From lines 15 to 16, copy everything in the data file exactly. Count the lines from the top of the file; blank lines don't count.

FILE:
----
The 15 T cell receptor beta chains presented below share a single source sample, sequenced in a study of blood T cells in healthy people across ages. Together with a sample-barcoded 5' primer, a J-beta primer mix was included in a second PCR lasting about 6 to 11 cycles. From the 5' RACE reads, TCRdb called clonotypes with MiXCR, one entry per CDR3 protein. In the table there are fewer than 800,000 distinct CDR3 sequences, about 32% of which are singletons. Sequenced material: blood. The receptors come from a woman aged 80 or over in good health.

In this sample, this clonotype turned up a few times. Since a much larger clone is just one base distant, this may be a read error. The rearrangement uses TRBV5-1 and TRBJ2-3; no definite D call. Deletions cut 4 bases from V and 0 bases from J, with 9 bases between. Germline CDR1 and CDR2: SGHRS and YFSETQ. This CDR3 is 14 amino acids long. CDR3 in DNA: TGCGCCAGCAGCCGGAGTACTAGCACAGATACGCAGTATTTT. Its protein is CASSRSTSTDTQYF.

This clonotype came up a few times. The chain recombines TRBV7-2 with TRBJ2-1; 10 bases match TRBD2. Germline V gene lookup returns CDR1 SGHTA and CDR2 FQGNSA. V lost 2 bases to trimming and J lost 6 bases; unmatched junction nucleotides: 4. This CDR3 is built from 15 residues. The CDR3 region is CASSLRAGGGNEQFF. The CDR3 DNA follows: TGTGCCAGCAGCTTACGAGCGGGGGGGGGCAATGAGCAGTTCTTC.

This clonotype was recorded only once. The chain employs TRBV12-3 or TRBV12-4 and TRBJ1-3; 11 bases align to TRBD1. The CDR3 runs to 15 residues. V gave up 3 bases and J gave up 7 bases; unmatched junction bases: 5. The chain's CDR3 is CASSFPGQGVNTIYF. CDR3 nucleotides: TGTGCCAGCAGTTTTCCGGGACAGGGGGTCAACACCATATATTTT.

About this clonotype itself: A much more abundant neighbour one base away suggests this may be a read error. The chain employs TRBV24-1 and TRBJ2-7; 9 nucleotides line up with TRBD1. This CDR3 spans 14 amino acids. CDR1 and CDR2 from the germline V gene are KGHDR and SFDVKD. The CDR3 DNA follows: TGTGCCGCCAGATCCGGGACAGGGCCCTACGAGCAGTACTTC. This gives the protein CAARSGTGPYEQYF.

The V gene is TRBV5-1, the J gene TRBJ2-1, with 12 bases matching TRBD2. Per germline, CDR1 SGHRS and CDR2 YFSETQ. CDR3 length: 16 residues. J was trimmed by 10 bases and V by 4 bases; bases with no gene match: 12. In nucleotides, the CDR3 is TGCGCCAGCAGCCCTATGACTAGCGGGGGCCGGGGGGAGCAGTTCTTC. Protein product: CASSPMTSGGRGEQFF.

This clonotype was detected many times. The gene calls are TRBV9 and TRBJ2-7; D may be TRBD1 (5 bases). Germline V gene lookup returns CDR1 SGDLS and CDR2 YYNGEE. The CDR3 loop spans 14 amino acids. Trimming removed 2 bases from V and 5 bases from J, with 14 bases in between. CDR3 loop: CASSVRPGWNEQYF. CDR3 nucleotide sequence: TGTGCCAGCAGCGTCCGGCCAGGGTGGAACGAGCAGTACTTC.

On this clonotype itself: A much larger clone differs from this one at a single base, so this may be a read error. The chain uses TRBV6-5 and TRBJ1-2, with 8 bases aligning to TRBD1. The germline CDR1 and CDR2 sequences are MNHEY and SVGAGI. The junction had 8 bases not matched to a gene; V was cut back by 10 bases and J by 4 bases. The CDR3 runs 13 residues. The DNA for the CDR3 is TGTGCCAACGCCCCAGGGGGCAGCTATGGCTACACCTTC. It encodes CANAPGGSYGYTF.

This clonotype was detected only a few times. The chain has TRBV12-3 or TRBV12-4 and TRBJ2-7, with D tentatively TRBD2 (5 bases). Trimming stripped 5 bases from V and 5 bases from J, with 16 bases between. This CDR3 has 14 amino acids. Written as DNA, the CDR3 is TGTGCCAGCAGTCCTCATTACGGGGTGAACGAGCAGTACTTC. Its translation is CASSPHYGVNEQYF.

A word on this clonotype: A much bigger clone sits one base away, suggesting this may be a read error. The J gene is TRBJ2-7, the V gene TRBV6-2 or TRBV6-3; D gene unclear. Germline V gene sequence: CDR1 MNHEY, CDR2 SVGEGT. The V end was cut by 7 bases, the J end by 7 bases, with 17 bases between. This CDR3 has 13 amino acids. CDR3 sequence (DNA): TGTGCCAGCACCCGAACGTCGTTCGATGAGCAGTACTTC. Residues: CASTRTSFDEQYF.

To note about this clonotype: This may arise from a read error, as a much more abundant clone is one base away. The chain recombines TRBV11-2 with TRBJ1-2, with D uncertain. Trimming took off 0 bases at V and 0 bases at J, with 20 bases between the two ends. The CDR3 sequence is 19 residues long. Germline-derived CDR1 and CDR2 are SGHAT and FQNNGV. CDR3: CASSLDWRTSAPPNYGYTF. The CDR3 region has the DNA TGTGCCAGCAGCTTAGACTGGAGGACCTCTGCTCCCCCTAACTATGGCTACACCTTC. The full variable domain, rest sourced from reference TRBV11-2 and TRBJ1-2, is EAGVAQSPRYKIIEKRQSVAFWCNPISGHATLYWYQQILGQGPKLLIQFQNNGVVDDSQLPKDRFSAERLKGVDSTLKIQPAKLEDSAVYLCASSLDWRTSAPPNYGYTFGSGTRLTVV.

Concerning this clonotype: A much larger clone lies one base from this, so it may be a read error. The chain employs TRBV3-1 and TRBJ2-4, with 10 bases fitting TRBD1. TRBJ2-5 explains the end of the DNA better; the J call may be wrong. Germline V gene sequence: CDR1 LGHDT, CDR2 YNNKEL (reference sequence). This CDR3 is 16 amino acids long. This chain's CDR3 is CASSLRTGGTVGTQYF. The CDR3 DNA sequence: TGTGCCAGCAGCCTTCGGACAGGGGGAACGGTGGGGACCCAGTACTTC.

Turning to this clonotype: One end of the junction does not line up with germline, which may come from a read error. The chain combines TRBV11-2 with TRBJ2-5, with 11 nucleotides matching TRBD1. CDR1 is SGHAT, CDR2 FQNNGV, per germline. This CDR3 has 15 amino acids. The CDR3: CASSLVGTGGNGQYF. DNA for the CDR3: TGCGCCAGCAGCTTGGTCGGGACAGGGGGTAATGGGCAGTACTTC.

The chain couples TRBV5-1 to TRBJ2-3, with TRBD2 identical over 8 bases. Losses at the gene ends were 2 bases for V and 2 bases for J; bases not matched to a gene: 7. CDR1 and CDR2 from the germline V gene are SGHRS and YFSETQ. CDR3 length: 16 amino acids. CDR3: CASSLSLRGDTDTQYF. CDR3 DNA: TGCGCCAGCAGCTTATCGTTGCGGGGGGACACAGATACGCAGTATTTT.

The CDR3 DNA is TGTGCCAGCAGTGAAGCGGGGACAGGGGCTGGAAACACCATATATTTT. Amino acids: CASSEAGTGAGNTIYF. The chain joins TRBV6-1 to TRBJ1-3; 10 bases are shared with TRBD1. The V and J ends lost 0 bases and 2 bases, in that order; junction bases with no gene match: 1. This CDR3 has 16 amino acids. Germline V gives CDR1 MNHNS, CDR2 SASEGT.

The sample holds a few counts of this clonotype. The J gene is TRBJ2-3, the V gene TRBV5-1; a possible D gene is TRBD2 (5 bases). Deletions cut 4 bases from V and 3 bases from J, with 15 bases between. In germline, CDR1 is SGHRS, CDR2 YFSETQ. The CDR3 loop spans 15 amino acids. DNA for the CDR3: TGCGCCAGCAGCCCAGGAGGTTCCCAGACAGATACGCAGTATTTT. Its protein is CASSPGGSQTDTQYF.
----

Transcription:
The CDR3 DNA is TGTGCCAGCAGTGAAGCGGGGACAGGGGCTGGAAACACCATATATTTT. Amino acids: CASSEAGTGAGNTIYF. The chain joins TRBV6-1 to TRBJ1-3; 10 bases are shared with TRBD1. The V and J ends lost 0 bases and 2 bases, in that order; junction bases with no gene match: 1. This CDR3 has 16 amino acids. Germline V gives CDR1 MNHNS, CDR2 SASEGT.

The sample holds a few counts of this clonotype. The J gene is TRBJ2-3, the V gene TRBV5-1; a possible D gene is TRBD2 (5 bases). Deletions cut 4 bases from V and 3 bases from J, with 15 bases between. In germline, CDR1 is SGHRS, CDR2 YFSETQ. The CDR3 loop spans 15 amino acids. DNA for the CDR3: TGCGCCAGCAGCCCAGGAGGTTCCCAGACAGATACGCAGTATTTT. Its protein is CASSPGGSQTDTQYF.